Description of Finding

Contributors that choose to collect federal universal service fund fees from their customers collect in an amount that exceeds their contribution obligation for that customer. This occurs when a contributor assesses the universal service fee to an exempt reseller, on intrastate revenues, on a non-telecommunication product, or has not accurately calculated the interstate portion of the customer's bill. In some insistences a filer has failed to update the universal service contribution factor in its billing system which caused the customer to be incorrectly billed for the period.

How to Address or Prevent this Finding

Contributors that choose to collect universal service fund fees from their customers cannot collect an amount that exceeds their contribution obligation for that customer (47 CFR Section 54.712(a)). In most cases, this is the interstate and international portions of the customer's invoice times the corresponding contribution factor.

For de minimis companies that are indirectly contributing through their underlying carriers, they can pass these charges through to their customers but the charge cannot exceed what their underlying carrier is charging them. De minimis carriers should be prepared to produce their universal service fund invoices to the carriers they purchase service from and ensure that the amount passed to their customers complies with this amount.

Contributors also have the option of recovering the cost through a flat-rate line item on a customer's invoice; however, the fee collected cannot exceed the total amount associated with the contribution factor (2002 Contribution Methodology Order, FCC 02-329). If the contributor chooses this methodology, it should ensure that their customer service base is relatively analogous to guarantee that a fair assessment is achieved.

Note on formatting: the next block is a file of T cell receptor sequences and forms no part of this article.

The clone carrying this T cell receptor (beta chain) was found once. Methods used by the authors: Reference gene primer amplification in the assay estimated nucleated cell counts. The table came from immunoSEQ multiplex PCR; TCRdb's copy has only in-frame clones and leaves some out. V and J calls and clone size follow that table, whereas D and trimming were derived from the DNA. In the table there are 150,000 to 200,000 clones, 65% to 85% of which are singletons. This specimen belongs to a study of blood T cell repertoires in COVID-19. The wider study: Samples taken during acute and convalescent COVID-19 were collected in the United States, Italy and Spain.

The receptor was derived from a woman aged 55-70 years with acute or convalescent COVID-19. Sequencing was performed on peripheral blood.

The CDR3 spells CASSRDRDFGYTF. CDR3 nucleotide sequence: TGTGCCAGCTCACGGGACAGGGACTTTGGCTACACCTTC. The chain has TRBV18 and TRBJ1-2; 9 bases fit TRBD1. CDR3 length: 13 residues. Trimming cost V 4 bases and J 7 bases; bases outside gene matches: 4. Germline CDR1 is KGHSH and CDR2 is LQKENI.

Filers who qualify for the Limited International Revenue Exemption (LIRE) should not include their customer's international traffic in the amount on which they charge universal service because their contribution base will not include international traffic. LIRE filers who charge a universal service fee on international traffic must refund those amounts to their customers.

The burden of proof rests solely on the company to demonstrate that the line item charge accurately reflects the specific fee it claims to recover (2005 Truth-in-Billing Order, FCC 05-55). Companies should save their end-user bills in the event of an audit. Companies should also be prepared to produce a report detailing the amounts that were collected for state and federal universal service represented as a line item on an end-user bill. In the case of a service bundle on a customer's invoice, the contributor must be able to break out and identify the universal service fund assessable charges associated with that bundle.

Read more in the January 2016 Newsletter.

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FINDING: USF Charge Liability Account vs. USF Charge Revenue Account